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head, and blessed him thus: "The Lord make thee like unto Ephraim and Manasseh."

Miriam stood on the step, and gave Baruch a parchment that Rabbi Saul Morteira had sent. It was his diploma as Rabbi.

The father then opened his plate chest, and chose out his heaviest gilt goblet, to send it to the teacher some other day.

Baruch from that time was qualified to prefix the title of Rabbi to his name.

He felt a strange shock whenever visitors addressed him by the title: it seemed to him as if he wore an unseen crown on. his head. Soon, however, this exaltation of mind was disturbed by inner confusion, that henceforth augmented with ever increasing force.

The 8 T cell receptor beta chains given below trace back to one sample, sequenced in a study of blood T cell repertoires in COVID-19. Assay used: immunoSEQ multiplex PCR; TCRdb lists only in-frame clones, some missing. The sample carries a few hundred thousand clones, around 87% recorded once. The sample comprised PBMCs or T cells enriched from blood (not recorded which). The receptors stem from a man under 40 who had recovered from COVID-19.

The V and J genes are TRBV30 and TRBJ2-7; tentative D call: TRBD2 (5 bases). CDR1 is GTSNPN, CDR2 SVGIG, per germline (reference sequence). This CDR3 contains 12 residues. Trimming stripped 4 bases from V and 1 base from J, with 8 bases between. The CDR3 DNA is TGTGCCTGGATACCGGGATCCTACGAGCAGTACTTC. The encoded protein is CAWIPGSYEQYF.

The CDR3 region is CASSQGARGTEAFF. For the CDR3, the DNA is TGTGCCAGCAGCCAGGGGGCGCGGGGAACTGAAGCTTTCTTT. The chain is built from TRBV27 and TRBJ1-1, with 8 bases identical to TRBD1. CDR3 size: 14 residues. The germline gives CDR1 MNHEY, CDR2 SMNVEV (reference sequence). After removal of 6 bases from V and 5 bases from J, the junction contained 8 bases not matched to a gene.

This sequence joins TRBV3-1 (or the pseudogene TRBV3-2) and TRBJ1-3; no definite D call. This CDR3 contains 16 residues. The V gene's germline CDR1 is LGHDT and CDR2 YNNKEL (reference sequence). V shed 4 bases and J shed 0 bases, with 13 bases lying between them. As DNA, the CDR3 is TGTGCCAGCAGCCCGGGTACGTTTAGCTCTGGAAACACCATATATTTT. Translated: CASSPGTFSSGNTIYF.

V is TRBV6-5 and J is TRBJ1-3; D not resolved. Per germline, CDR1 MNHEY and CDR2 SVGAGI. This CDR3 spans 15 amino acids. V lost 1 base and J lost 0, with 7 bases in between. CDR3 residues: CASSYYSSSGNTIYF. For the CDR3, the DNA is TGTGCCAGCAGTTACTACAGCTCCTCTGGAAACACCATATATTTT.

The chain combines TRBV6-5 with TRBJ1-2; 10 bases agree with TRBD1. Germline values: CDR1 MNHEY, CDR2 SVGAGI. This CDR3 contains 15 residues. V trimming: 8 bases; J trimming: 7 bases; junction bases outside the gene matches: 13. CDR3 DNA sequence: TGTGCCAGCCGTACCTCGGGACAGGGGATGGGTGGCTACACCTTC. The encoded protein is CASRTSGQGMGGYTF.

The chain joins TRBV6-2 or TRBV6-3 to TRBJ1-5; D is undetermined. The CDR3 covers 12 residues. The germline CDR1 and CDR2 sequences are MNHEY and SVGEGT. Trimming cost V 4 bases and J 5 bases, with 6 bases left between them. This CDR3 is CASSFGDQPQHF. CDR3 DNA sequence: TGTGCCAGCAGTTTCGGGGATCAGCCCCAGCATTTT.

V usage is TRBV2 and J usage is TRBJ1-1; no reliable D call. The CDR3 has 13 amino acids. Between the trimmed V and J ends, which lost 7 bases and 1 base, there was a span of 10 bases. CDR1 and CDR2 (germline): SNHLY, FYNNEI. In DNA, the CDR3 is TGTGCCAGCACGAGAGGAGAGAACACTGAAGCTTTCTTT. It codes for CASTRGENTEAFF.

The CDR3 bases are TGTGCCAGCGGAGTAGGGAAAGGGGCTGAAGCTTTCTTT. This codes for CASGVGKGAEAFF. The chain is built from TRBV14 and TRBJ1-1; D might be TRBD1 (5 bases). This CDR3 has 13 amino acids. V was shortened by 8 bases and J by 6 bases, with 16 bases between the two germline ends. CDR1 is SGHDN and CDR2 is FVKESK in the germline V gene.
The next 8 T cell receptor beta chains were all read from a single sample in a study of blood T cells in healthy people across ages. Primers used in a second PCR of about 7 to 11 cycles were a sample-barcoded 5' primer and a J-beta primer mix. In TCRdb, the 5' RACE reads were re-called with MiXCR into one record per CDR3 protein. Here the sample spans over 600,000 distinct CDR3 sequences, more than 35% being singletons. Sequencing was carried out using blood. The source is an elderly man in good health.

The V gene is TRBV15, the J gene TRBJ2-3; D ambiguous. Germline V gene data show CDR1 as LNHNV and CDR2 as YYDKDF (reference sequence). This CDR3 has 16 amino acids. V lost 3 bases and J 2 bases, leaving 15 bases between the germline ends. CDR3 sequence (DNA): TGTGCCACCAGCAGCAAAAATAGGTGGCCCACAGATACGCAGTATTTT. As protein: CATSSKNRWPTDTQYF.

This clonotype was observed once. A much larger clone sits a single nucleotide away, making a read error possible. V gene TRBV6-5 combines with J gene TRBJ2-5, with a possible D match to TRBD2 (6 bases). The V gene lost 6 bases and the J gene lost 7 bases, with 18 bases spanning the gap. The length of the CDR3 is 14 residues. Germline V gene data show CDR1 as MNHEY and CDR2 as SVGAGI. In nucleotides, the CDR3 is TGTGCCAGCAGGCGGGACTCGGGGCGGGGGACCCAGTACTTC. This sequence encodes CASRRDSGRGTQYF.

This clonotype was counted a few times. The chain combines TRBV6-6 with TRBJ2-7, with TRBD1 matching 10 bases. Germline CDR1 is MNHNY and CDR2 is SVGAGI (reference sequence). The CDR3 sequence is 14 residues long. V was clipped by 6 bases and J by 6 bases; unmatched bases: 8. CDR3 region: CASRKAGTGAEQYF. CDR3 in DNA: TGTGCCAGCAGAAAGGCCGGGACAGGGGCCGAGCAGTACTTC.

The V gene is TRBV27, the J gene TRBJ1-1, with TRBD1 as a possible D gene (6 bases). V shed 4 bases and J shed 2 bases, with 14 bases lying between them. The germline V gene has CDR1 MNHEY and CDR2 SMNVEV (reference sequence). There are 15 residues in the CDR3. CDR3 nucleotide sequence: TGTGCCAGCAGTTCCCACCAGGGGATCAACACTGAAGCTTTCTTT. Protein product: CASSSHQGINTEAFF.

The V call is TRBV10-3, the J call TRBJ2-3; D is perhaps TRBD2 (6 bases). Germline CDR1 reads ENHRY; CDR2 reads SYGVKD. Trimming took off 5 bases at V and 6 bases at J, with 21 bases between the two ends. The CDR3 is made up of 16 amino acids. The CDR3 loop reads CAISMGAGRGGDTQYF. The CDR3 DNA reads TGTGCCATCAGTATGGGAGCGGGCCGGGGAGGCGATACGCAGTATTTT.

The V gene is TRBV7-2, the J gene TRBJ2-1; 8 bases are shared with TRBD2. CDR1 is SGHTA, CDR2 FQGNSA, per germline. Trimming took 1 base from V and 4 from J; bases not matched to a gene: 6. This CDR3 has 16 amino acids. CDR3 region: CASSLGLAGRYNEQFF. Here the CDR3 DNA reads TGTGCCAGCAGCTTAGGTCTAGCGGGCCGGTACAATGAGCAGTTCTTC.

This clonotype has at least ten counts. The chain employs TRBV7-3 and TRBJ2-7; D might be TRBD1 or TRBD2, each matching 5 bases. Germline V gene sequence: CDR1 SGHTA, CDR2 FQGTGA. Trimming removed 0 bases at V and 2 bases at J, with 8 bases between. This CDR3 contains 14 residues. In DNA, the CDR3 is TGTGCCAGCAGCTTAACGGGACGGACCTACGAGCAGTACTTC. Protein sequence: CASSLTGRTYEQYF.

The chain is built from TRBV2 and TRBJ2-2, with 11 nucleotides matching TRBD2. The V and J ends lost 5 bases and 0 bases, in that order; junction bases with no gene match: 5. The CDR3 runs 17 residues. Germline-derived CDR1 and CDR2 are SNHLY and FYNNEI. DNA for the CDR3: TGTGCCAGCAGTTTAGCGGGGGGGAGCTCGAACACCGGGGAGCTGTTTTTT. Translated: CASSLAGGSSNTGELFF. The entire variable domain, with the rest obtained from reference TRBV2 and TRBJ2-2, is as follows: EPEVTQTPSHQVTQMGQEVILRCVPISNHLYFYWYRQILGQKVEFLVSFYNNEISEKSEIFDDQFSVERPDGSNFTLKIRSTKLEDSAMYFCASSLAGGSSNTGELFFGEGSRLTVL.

Baruch now belonged to the qualified guardians of the law; and it was not mere modesty when he protested to his congratulators that he felt too weak for the burden imposed on him. Was it the shiver of weakness that overtakes those who have attained the goal long earnestly striven for?

What jealous demons would raise such inward doubts? Formerly they made themselves known but fleetingly, and were easily conquered; but now new ones too, unthought of before, forced themselves into notice, and mocked his honors.

Baruch seemed often lost in them. The ghost of Geronimo, the man with the double life, that had